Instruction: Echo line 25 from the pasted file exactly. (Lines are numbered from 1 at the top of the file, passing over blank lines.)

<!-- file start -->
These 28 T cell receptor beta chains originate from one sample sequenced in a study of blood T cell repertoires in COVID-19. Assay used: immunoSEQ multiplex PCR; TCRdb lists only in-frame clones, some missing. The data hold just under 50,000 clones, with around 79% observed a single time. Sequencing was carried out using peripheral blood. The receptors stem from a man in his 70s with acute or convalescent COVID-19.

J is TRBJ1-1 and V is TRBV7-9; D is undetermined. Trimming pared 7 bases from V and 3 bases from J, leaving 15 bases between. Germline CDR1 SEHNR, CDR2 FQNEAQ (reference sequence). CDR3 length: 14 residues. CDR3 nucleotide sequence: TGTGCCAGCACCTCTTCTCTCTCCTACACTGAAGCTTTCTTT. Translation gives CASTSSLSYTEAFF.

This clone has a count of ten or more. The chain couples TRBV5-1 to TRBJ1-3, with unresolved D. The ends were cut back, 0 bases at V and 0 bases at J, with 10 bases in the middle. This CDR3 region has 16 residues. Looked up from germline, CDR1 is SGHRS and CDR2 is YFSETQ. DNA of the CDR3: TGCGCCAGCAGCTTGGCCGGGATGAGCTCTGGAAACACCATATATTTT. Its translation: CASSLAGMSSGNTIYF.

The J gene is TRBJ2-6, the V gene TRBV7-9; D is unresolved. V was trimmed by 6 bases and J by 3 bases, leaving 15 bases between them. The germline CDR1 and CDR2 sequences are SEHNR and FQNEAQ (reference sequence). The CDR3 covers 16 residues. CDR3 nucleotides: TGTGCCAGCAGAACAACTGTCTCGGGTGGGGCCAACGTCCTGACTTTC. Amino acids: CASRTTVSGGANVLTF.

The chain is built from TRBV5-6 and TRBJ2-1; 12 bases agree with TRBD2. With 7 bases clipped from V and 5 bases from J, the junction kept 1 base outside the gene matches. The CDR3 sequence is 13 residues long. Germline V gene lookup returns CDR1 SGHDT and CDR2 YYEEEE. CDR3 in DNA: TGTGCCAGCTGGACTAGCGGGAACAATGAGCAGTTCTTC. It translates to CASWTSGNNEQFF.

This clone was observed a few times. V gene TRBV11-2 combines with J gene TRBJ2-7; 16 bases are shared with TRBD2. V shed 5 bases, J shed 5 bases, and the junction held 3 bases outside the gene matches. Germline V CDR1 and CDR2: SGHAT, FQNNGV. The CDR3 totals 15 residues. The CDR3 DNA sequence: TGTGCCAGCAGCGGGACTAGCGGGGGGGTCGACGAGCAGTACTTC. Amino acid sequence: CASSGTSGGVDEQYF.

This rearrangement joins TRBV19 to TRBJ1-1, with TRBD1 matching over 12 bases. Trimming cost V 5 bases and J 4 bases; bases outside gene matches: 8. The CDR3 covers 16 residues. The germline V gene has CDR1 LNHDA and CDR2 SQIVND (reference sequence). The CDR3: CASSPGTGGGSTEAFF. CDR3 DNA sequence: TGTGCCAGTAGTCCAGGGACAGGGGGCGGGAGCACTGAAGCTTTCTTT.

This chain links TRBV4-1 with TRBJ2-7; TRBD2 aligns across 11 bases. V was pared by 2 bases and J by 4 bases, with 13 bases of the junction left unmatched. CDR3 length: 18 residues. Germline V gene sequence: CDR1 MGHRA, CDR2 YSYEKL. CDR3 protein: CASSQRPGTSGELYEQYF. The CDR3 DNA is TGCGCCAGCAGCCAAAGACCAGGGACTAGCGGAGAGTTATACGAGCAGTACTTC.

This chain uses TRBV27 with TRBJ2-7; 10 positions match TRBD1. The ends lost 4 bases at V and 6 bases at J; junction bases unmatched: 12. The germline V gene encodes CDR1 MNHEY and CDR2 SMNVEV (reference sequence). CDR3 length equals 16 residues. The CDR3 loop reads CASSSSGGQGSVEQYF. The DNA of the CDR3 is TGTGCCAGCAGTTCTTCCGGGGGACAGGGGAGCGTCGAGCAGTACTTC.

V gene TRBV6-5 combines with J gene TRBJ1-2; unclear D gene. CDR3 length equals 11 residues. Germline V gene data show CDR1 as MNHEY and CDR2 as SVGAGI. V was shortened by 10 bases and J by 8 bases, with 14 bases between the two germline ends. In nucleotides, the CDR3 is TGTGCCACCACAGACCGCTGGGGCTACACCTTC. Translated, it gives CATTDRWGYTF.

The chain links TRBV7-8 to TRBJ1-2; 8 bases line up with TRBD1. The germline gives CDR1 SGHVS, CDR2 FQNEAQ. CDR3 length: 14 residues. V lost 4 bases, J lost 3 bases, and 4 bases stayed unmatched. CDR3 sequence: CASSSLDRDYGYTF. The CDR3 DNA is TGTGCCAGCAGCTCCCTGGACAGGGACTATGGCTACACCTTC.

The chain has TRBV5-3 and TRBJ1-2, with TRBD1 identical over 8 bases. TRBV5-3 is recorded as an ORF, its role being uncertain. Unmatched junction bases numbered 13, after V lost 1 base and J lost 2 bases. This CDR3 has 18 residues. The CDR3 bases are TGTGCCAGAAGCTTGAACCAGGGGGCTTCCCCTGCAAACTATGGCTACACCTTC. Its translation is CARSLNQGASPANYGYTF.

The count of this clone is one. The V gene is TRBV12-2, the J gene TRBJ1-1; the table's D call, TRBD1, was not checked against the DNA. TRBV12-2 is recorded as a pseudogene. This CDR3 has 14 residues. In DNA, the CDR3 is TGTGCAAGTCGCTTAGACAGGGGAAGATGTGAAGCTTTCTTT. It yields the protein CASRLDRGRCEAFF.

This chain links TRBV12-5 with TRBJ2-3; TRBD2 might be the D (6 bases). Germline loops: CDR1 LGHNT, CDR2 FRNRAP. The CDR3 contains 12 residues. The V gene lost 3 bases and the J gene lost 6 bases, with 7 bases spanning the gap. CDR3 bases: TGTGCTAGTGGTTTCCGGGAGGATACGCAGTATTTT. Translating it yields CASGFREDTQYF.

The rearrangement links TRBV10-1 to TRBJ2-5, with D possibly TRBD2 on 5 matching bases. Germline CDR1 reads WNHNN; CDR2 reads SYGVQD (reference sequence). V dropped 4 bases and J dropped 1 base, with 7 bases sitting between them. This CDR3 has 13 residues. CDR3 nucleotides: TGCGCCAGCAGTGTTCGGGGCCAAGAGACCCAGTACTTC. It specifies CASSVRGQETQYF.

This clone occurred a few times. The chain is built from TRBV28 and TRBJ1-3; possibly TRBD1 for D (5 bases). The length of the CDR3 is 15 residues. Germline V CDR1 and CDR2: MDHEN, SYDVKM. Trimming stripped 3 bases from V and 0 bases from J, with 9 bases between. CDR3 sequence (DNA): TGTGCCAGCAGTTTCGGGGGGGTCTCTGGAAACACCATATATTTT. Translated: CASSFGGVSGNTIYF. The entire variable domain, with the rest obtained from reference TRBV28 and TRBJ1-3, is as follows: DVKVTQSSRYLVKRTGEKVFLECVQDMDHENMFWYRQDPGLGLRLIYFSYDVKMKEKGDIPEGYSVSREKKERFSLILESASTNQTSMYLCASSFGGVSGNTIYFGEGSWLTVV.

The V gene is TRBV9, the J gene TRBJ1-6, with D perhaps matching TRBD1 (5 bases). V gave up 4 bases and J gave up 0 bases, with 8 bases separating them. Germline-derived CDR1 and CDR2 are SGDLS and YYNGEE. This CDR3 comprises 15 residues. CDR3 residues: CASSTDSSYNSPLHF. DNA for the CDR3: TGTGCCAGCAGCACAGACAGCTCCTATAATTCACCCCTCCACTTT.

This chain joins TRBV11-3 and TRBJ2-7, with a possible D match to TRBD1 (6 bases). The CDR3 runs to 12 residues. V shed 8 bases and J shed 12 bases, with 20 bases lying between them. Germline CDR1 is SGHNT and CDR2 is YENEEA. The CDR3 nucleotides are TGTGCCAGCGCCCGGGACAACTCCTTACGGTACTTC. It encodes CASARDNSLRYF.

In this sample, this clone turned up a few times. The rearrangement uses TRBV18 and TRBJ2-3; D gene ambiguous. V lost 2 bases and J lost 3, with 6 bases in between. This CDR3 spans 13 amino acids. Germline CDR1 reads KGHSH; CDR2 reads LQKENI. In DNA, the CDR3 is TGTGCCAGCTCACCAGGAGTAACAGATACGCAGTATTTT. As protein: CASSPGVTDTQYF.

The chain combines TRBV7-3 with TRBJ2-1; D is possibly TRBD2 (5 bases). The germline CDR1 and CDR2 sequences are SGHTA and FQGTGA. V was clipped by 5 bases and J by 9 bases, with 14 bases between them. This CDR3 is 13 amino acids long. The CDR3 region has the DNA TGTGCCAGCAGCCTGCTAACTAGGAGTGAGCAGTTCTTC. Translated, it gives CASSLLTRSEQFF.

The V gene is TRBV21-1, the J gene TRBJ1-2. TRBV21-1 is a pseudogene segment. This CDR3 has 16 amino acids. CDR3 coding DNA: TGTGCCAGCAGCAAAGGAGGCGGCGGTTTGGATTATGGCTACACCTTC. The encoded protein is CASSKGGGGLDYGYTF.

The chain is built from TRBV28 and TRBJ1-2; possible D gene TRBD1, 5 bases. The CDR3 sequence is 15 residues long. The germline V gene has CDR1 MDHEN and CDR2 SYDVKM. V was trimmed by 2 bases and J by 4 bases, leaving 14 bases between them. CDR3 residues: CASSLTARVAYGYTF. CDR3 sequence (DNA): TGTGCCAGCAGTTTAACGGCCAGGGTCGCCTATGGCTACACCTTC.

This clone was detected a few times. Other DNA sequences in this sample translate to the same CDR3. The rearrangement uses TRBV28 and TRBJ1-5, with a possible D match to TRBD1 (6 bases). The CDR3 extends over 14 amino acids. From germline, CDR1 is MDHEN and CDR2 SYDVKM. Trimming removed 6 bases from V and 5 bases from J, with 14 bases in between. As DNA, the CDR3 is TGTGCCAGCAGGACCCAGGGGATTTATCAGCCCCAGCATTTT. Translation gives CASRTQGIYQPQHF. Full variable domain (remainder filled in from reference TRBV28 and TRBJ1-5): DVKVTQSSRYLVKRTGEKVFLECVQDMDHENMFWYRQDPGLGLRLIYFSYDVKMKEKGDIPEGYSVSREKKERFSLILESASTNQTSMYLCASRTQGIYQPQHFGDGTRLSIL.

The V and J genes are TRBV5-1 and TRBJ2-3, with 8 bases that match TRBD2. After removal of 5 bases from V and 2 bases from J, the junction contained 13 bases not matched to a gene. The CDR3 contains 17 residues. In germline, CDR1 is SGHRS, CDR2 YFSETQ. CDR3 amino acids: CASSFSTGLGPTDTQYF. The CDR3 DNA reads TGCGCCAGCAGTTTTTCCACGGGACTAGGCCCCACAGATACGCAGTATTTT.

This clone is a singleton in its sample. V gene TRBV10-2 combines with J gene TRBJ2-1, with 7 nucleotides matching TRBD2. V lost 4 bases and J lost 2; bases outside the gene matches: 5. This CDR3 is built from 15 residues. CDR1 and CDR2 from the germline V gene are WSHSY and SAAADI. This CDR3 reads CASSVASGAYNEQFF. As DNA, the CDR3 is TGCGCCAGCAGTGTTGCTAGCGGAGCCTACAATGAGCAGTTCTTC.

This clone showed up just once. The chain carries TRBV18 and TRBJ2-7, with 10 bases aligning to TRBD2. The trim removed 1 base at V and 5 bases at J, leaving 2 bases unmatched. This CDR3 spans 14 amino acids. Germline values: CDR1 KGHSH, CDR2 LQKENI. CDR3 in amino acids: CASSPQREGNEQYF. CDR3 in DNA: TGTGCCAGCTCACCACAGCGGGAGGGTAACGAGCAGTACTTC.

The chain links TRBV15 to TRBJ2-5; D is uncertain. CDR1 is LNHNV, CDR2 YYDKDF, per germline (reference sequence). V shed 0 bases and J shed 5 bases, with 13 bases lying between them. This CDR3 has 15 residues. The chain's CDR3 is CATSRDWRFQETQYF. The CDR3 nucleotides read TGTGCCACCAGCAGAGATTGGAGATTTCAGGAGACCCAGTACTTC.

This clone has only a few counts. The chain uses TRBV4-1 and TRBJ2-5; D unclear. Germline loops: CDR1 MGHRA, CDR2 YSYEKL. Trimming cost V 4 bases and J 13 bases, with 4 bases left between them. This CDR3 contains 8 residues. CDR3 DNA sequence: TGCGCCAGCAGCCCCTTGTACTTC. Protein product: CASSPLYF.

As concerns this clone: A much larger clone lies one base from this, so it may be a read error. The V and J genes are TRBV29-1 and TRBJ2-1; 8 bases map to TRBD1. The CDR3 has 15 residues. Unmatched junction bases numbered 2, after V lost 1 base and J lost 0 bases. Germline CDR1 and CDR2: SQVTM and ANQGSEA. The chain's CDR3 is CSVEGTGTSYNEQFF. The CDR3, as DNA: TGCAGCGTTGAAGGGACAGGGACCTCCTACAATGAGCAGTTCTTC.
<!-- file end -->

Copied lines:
This clone is a singleton in its sample. V gene TRBV10-2 combines with J gene TRBJ2-1, with 7 nucleotides matching TRBD2. V lost 4 bases and J lost 2; bases outside the gene matches: 5. This CDR3 is built from 15 residues. CDR1 and CDR2 from the germline V gene are WSHSY and SAAADI. This CDR3 reads CASSVASGAYNEQFF. As DNA, the CDR3 is TGCGCCAGCAGTGTTGCTAGCGGAGCCTACAATGAGCAGTTCTTC.